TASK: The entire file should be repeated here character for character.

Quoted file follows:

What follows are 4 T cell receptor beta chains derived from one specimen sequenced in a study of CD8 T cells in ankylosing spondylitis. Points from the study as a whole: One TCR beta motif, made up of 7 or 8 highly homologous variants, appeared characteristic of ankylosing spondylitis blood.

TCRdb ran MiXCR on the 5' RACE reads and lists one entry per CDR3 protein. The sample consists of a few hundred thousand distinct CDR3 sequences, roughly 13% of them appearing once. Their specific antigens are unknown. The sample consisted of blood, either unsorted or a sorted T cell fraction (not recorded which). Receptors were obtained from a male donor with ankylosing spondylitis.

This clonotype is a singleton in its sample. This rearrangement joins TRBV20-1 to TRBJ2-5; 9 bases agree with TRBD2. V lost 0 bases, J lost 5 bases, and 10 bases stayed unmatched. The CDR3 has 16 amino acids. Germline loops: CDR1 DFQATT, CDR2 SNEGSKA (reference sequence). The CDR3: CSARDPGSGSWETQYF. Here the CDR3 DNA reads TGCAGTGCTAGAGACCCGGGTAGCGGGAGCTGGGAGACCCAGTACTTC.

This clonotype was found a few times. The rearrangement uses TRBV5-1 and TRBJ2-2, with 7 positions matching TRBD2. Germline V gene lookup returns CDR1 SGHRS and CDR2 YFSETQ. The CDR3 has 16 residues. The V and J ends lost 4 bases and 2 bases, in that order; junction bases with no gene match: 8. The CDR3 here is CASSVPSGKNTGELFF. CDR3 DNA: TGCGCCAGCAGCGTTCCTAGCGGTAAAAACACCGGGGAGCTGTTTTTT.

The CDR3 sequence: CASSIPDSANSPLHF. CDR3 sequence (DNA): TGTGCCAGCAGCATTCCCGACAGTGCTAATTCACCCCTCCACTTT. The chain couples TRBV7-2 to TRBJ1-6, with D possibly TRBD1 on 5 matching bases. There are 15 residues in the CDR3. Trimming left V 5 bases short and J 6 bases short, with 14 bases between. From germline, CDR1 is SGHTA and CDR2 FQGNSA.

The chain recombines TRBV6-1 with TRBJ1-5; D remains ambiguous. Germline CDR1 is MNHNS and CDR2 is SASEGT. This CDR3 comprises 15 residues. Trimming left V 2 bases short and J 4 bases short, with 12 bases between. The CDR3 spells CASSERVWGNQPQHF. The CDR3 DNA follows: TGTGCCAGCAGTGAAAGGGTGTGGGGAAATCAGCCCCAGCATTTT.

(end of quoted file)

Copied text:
What follows are 4 T cell receptor beta chains derived from one specimen sequenced in a study of CD8 T cells in ankylosing spondylitis. Points from the study as a whole: One TCR beta motif, made up of 7 or 8 highly homologous variants, appeared characteristic of ankylosing spondylitis blood.

TCRdb ran MiXCR on the 5' RACE reads and lists one entry per CDR3 protein. The sample consists of a few hundred thousand distinct CDR3 sequences, roughly 13% of them appearing once. Their specific antigens are unknown. The sample consisted of blood, either unsorted or a sorted T cell fraction (not recorded which). Receptors were obtained from a male donor with ankylosing spondylitis.

This clonotype is a singleton in its sample. This rearrangement joins TRBV20-1 to TRBJ2-5; 9 bases agree with TRBD2. V lost 0 bases, J lost 5 bases, and 10 bases stayed unmatched. The CDR3 has 16 amino acids. Germline loops: CDR1 DFQATT, CDR2 SNEGSKA (reference sequence). The CDR3: CSARDPGSGSWETQYF. Here the CDR3 DNA reads TGCAGTGCTAGAGACCCGGGTAGCGGGAGCTGGGAGACCCAGTACTTC.

This clonotype was found a few times. The rearrangement uses TRBV5-1 and TRBJ2-2, with 7 positions matching TRBD2. Germline V gene lookup returns CDR1 SGHRS and CDR2 YFSETQ. The CDR3 has 16 residues. The V and J ends lost 4 bases and 2 bases, in that order; junction bases with no gene match: 8. The CDR3 here is CASSVPSGKNTGELFF. CDR3 DNA: TGCGCCAGCAGCGTTCCTAGCGGTAAAAACACCGGGGAGCTGTTTTTT.

The CDR3 sequence: CASSIPDSANSPLHF. CDR3 sequence (DNA): TGTGCCAGCAGCATTCCCGACAGTGCTAATTCACCCCTCCACTTT. The chain couples TRBV7-2 to TRBJ1-6, with D possibly TRBD1 on 5 matching bases. There are 15 residues in the CDR3. Trimming left V 5 bases short and J 6 bases short, with 14 bases between. From germline, CDR1 is SGHTA and CDR2 FQGNSA.

The chain recombines TRBV6-1 with TRBJ1-5; D remains ambiguous. Germline CDR1 is MNHNS and CDR2 is SASEGT. This CDR3 comprises 15 residues. Trimming left V 2 bases short and J 4 bases short, with 12 bases between. The CDR3 spells CASSERVWGNQPQHF. The CDR3 DNA follows: TGTGCCAGCAGTGAAAGGGTGTGGGGAAATCAGCCCCAGCATTTT.